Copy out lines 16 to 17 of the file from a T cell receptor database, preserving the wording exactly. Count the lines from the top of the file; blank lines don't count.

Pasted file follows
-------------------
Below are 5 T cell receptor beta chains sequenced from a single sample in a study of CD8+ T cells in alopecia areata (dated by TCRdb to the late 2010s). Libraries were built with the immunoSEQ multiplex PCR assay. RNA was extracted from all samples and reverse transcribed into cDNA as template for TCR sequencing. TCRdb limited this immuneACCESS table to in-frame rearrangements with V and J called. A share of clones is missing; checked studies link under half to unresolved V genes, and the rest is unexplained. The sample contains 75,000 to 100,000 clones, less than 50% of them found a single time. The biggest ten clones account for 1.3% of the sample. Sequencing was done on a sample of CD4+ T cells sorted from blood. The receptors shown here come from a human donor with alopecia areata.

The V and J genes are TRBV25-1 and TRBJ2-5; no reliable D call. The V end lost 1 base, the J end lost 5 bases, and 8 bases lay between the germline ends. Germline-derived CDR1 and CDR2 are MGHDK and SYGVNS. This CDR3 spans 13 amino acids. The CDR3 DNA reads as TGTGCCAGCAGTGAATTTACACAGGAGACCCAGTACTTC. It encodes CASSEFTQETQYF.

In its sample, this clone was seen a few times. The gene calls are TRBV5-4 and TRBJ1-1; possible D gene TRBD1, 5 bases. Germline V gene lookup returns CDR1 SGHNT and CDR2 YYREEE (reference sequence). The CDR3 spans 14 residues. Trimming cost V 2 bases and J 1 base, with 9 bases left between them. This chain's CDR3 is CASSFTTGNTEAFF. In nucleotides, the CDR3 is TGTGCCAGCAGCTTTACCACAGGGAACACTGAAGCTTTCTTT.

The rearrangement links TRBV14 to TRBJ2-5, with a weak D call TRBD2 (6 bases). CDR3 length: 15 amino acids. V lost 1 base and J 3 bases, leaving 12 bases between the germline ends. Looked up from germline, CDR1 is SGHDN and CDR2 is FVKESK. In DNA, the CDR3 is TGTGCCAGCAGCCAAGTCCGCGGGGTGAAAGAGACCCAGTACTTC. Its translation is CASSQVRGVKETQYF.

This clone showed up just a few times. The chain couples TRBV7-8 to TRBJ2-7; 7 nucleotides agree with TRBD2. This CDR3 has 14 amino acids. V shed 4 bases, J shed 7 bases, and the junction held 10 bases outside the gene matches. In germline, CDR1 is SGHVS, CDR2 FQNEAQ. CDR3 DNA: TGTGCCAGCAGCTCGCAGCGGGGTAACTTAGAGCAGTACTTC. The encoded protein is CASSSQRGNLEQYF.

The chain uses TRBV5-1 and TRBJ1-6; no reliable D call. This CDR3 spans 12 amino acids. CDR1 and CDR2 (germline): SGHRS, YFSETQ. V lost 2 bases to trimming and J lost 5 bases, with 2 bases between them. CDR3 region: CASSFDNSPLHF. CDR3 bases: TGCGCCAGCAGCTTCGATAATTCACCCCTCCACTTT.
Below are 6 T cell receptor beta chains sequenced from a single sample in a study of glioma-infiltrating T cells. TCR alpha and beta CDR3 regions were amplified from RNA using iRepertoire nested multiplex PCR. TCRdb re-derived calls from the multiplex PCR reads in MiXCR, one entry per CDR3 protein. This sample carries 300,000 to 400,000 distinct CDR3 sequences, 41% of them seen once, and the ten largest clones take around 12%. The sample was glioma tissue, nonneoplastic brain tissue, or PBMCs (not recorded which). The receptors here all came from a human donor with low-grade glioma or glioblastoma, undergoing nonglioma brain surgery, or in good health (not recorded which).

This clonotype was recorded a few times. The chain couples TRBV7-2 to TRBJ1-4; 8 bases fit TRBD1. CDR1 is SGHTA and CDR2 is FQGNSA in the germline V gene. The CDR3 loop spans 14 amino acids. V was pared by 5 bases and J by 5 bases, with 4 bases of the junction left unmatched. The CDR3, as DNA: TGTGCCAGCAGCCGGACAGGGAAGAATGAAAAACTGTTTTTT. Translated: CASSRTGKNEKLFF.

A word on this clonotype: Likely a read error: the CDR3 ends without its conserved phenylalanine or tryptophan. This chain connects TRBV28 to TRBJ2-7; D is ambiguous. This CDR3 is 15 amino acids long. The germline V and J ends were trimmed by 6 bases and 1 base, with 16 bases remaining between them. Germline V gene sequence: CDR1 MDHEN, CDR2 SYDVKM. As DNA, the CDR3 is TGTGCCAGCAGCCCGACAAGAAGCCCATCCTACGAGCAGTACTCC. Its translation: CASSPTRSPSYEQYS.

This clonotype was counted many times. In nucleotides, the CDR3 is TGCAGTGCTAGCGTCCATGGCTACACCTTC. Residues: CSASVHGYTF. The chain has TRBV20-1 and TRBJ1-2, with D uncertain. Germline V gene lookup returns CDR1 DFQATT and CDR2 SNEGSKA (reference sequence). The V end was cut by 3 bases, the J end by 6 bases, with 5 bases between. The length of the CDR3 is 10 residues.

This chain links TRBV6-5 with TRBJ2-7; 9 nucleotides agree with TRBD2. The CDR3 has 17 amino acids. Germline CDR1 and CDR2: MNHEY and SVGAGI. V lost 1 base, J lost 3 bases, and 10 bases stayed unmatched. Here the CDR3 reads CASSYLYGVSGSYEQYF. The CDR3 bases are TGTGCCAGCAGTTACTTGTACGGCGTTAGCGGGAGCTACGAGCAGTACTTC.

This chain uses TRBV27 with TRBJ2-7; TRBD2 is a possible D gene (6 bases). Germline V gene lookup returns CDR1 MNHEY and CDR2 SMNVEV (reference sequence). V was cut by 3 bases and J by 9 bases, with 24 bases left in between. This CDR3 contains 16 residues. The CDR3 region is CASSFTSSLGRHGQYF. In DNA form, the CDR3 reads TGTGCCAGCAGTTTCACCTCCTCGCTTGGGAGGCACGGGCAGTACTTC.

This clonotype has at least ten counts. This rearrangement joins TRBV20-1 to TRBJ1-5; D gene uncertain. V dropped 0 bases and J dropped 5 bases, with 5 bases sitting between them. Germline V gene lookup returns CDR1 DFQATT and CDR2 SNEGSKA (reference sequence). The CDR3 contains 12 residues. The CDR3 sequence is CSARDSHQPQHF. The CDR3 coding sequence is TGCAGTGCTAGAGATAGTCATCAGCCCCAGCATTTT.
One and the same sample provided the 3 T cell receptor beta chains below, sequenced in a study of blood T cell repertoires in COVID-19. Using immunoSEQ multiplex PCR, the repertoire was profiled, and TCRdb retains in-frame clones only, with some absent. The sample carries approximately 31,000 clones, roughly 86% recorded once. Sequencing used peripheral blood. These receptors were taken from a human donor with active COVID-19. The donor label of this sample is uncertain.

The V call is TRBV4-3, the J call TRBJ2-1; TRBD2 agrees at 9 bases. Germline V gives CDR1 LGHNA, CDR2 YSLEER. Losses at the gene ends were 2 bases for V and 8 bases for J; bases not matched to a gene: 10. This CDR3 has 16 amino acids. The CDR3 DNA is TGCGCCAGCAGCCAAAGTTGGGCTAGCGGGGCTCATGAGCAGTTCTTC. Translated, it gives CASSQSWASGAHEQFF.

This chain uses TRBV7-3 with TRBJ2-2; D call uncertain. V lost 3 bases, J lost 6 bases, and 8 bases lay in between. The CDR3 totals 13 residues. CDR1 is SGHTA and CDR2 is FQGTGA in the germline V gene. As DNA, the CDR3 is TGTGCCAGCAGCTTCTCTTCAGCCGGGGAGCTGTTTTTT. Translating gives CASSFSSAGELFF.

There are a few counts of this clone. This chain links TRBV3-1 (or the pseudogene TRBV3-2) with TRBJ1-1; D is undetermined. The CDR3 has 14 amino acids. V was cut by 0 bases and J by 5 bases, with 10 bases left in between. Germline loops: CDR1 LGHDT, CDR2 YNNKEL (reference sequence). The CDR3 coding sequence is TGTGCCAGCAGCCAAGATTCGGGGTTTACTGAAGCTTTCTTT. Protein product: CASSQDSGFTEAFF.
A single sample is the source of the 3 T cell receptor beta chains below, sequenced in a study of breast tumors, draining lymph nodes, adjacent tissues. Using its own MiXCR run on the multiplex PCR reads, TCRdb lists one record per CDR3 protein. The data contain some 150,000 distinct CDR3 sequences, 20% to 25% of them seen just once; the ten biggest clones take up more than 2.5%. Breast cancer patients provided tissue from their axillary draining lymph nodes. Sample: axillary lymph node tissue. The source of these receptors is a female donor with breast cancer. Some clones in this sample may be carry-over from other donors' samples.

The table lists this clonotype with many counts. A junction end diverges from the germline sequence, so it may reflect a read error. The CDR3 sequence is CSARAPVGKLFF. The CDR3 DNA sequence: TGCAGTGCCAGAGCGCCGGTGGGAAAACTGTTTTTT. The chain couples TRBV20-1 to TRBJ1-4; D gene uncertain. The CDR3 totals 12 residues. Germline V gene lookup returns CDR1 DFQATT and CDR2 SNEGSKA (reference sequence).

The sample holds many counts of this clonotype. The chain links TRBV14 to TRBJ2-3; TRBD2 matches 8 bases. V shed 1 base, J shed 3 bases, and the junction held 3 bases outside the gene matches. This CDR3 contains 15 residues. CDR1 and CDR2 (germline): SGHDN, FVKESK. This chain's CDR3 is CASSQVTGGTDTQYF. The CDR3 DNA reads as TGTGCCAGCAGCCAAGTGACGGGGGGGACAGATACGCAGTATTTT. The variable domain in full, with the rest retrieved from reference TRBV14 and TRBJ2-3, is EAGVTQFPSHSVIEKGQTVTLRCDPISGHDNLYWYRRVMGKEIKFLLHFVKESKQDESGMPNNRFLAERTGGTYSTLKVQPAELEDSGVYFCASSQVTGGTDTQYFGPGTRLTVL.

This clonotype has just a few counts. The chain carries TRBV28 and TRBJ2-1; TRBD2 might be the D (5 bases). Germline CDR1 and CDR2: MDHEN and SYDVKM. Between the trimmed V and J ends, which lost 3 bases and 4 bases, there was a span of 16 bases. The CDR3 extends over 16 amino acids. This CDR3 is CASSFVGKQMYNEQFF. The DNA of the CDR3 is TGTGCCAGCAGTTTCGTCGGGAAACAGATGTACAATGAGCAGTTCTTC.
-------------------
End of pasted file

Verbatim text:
This chain uses TRBV7-3 with TRBJ2-2; D call uncertain. V lost 3 bases, J lost 6 bases, and 8 bases lay in between. The CDR3 totals 13 residues. CDR1 is SGHTA and CDR2 is FQGTGA in the germline V gene. As DNA, the CDR3 is TGTGCCAGCAGCTTCTCTTCAGCCGGGGAGCTGTTTTTT. Translating gives CASSFSSAGELFF.

There are a few counts of this clone. This chain links TRBV3-1 (or the pseudogene TRBV3-2) with TRBJ1-1; D is undetermined. The CDR3 has 14 amino acids. V was cut by 0 bases and J by 5 bases, with 10 bases left in between. Germline loops: CDR1 LGHDT, CDR2 YNNKEL (reference sequence). The CDR3 coding sequence is TGTGCCAGCAGCCAAGATTCGGGGTTTACTGAAGCTTTCTTT. Protein product: CASSQDSGFTEAFF.